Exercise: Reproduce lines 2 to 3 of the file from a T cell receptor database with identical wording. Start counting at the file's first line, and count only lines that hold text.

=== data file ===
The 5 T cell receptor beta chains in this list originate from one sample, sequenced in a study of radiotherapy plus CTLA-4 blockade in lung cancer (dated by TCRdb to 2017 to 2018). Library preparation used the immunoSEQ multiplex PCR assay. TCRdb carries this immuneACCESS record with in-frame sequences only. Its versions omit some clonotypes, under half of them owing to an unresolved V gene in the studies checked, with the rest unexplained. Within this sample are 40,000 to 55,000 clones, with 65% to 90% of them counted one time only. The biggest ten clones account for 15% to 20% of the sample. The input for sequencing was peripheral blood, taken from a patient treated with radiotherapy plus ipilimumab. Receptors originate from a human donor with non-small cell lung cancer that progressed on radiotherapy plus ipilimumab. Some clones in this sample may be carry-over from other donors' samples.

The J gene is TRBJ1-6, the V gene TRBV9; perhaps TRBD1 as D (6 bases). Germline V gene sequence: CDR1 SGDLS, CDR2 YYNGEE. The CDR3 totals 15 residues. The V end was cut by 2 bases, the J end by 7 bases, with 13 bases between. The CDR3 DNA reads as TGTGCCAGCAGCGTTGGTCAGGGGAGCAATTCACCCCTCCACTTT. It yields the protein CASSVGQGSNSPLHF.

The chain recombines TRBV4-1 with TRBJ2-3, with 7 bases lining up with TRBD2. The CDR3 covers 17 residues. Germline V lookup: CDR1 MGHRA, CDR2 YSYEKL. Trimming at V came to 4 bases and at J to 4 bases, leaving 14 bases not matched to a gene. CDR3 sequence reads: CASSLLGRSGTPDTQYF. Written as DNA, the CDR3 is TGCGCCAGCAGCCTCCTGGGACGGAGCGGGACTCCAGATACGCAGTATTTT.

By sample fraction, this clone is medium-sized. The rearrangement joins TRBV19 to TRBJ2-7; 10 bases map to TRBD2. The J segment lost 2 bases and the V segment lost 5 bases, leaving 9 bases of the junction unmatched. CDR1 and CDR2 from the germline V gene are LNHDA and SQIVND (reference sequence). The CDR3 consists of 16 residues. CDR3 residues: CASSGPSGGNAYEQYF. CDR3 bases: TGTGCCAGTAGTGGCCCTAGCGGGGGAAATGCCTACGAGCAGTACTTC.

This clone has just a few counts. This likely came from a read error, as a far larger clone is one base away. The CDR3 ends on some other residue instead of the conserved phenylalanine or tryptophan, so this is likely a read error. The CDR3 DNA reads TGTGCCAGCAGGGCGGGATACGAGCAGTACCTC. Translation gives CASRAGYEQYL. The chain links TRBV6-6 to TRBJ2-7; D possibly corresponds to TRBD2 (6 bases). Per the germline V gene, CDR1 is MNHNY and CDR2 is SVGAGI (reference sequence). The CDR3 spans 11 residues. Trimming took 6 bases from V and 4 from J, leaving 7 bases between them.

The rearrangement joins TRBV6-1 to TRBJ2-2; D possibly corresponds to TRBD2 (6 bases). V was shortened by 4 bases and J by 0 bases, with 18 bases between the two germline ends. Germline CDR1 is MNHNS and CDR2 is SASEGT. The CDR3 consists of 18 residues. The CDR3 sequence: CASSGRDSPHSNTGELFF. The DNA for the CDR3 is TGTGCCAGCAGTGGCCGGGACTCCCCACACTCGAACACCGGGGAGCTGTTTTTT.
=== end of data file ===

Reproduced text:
The J gene is TRBJ1-6, the V gene TRBV9; perhaps TRBD1 as D (6 bases). Germline V gene sequence: CDR1 SGDLS, CDR2 YYNGEE. The CDR3 totals 15 residues. The V end was cut by 2 bases, the J end by 7 bases, with 13 bases between. The CDR3 DNA reads as TGTGCCAGCAGCGTTGGTCAGGGGAGCAATTCACCCCTCCACTTT. It yields the protein CASSVGQGSNSPLHF.

The chain recombines TRBV4-1 with TRBJ2-3, with 7 bases lining up with TRBD2. The CDR3 covers 17 residues. Germline V lookup: CDR1 MGHRA, CDR2 YSYEKL. Trimming at V came to 4 bases and at J to 4 bases, leaving 14 bases not matched to a gene. CDR3 sequence reads: CASSLLGRSGTPDTQYF. Written as DNA, the CDR3 is TGCGCCAGCAGCCTCCTGGGACGGAGCGGGACTCCAGATACGCAGTATTTT.